Malnutrition remains a significant problem for Africa and there’s little reason to think that’s going to change anytime soon. Consider a pair of papers published in the journal Nature predicting “No African country is expected to reach the UN target of ending childhood malnutrition by 2030.”
Estimates suggest that 200 million people on the continent lack adequate nutrition as a result of drought, civil unrest, sanitation problems and crop destroying pests and insects. A 2017 report by the World Health Organization said, “undernutrition is still persistent…and the number of stunted children has increased.”
[Editor’s note: This is part two of a series on the potential benefits of genetic engineering technology for Africa. Part one looks at climate change. Part three examines the continent’s growing acceptance of GM crops. Part four explores the fight against pests and disease.]
One of the best hopes for solving this problem is the use of genetic engineering to fortify existing crops with nutritional enhancements. The best known of these crops is the much-debated Golden Rice – enriched with vitamin A – which has been under development since the 1990s.The crop has long been opposed by anti-GMO activists, who call it environmentally irresponsible and argue that it could compromise food, nutrition and financial security in those nations. Supporters, however, say it has the potential to offset vitamin A deficiency, a leading cause of childhood blindness in developing nations. (Read the GLP’s FAQ on Golden Rice.)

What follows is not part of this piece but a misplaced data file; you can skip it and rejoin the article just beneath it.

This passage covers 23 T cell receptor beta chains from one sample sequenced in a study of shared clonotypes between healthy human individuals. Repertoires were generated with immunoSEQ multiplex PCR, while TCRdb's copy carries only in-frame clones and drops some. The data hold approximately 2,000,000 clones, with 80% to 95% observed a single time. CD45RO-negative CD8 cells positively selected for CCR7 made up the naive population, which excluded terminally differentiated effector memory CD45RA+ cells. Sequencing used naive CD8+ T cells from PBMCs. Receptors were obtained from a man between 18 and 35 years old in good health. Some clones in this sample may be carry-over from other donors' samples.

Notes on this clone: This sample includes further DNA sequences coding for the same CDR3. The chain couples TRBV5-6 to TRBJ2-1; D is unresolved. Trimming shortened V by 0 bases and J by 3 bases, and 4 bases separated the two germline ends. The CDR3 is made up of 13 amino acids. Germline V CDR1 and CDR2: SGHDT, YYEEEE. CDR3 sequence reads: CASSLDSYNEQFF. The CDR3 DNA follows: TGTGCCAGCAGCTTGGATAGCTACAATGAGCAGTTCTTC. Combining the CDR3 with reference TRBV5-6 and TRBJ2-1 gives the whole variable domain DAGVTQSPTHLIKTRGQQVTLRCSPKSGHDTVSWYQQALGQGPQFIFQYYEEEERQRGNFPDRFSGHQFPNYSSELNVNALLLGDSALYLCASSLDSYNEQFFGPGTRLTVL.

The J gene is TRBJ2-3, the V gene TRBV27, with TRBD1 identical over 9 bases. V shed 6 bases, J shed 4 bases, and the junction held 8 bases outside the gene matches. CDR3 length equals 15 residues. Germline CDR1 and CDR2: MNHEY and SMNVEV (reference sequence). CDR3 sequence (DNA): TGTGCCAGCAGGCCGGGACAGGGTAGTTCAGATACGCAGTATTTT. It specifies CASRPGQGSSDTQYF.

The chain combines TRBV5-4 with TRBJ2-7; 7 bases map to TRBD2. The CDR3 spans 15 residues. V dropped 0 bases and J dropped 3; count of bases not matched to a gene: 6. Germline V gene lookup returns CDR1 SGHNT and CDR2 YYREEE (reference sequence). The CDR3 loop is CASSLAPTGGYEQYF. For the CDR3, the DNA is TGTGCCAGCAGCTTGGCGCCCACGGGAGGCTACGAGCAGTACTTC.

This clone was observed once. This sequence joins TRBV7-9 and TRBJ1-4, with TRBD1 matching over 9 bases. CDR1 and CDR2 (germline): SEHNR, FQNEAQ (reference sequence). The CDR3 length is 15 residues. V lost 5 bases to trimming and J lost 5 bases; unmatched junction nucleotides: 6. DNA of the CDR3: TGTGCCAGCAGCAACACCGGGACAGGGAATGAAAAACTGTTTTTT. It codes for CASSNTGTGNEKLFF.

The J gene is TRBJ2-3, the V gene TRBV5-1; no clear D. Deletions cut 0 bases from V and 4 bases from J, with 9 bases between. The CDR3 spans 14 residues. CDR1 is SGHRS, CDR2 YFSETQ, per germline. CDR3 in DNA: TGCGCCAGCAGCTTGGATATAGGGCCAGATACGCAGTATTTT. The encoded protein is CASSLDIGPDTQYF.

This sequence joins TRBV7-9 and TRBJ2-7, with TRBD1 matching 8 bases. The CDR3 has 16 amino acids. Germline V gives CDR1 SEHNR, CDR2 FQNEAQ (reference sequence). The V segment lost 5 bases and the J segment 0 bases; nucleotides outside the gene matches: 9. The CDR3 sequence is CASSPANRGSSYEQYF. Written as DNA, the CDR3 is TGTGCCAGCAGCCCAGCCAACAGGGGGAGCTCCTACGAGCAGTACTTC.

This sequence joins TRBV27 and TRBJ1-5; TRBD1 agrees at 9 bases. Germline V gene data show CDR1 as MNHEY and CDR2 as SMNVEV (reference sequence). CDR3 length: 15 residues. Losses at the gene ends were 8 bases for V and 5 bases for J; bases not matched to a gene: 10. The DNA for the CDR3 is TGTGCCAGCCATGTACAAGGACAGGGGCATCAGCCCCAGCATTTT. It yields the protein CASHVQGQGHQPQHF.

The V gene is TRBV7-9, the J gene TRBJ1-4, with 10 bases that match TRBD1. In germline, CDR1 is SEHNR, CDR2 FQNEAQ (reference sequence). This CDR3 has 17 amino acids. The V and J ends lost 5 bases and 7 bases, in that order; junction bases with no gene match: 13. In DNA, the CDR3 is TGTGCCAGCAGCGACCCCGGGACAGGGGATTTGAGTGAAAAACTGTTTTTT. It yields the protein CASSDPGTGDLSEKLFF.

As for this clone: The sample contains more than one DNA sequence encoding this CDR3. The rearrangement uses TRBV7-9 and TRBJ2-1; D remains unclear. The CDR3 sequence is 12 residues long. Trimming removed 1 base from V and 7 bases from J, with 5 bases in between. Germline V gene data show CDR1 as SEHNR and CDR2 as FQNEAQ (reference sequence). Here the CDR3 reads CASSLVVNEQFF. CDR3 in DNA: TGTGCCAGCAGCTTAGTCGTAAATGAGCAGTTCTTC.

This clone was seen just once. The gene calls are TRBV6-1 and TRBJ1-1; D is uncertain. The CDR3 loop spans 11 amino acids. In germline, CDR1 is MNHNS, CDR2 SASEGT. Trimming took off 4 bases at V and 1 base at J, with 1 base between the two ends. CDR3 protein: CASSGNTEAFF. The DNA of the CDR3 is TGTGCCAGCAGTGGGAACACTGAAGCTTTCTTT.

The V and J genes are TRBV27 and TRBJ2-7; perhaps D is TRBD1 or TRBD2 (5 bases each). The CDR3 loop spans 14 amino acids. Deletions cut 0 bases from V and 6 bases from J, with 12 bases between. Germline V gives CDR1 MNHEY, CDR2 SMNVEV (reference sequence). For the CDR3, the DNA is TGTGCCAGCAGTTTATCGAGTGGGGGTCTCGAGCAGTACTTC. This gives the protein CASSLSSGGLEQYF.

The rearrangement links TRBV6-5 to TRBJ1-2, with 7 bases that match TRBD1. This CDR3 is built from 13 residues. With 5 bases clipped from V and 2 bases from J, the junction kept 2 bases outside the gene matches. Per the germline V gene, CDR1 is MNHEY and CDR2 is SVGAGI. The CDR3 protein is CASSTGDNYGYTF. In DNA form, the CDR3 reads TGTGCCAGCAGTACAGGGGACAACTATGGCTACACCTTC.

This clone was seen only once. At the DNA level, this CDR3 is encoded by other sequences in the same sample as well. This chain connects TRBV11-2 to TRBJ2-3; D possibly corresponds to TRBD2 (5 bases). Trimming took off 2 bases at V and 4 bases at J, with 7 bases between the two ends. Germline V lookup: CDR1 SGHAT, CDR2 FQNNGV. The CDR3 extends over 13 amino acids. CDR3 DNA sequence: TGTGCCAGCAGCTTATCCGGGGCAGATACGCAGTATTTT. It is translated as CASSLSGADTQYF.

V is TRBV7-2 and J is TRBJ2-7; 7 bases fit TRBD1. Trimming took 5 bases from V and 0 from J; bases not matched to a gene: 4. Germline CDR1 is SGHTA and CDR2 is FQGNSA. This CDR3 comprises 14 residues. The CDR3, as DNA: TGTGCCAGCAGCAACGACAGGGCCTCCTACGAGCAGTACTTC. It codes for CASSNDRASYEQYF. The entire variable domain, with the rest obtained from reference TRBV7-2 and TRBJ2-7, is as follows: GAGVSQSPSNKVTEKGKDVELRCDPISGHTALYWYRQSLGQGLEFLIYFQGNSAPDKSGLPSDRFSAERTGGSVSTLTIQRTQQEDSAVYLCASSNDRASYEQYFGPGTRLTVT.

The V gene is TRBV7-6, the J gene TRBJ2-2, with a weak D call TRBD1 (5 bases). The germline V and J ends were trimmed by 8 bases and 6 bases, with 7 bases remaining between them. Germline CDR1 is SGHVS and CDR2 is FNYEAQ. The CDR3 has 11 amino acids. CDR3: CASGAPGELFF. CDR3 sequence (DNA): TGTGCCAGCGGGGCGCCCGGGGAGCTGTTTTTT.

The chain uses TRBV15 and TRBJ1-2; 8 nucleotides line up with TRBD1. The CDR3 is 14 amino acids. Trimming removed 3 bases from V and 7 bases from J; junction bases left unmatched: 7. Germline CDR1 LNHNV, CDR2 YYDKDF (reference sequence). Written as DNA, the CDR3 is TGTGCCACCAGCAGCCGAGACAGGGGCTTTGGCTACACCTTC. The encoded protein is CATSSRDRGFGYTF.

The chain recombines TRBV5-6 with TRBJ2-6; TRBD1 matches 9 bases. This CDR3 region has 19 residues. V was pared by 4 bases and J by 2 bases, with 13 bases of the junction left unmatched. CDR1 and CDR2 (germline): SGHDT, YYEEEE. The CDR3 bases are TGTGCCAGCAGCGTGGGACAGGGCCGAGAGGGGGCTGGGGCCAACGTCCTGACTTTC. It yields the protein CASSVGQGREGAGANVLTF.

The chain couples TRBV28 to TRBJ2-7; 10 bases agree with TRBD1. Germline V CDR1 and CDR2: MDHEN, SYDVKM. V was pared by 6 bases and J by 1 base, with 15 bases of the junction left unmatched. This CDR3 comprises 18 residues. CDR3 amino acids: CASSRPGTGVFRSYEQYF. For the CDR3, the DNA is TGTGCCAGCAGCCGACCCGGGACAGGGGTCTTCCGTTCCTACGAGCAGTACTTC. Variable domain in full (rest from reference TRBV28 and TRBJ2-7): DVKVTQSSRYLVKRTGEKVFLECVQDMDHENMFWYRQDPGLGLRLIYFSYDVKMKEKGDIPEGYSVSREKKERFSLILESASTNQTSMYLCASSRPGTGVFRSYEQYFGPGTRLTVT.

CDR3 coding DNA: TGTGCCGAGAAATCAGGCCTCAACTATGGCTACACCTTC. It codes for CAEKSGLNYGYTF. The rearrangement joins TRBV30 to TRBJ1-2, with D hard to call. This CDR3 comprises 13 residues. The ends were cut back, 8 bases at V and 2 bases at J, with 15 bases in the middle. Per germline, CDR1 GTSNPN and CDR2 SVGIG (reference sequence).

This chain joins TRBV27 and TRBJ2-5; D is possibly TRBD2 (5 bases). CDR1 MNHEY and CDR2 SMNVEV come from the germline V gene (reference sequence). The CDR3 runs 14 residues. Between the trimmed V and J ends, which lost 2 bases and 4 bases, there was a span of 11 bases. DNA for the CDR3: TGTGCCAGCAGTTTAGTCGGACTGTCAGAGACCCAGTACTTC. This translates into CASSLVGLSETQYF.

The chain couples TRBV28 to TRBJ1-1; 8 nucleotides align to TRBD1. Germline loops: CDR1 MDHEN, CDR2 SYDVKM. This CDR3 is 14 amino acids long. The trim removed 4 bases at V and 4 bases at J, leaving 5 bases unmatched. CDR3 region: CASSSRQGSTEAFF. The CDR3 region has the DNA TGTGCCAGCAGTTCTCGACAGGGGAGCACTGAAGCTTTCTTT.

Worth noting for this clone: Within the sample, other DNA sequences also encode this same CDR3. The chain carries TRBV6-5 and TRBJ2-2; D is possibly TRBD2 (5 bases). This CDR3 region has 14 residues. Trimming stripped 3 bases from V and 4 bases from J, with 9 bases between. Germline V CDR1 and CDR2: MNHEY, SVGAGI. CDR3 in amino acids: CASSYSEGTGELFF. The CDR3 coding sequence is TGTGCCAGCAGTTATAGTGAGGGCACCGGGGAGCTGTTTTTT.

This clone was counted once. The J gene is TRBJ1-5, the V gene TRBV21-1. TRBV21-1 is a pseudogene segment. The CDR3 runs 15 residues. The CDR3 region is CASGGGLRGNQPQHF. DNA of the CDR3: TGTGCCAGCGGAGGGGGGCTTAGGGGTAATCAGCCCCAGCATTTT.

The World Health Organization has classified vitamin A deficiency as a public health problem affecting 48 percent of children aged 6 months to 59 months in sub-Sharan Africa.
Thus far, no nation has yet approved the rice for commercial release. But that could change soon, with Bangladesh moving toward release in mid 2019. An analysis by the Copenhagen Consensus Center suggested that if “30 percent of the population of Bangladesh would adopt Golden Rice as part of their regular diet, it would reduce vitamin A deficiency by roughly 30 percent. It would also decrease stunting by 3 percent.” A similar approval could follow in the Philippines.
But what about Africa?
Researchers across the continent are exploring a variety of nutritionally enhanced crops, including Cassava. The Virus Resistant and Nutritionally Enhanced Cassava Project (VIRCA) is a program to produce a GE cassava that is not only resistant to the brown streak and mosaic diseases but is also nutritionally fortified. Although cassava is an excellent source of calories, it does not contain sufficient levels of key nutrients such as zinc and iron to meet daily recommended requirements especially for women and children.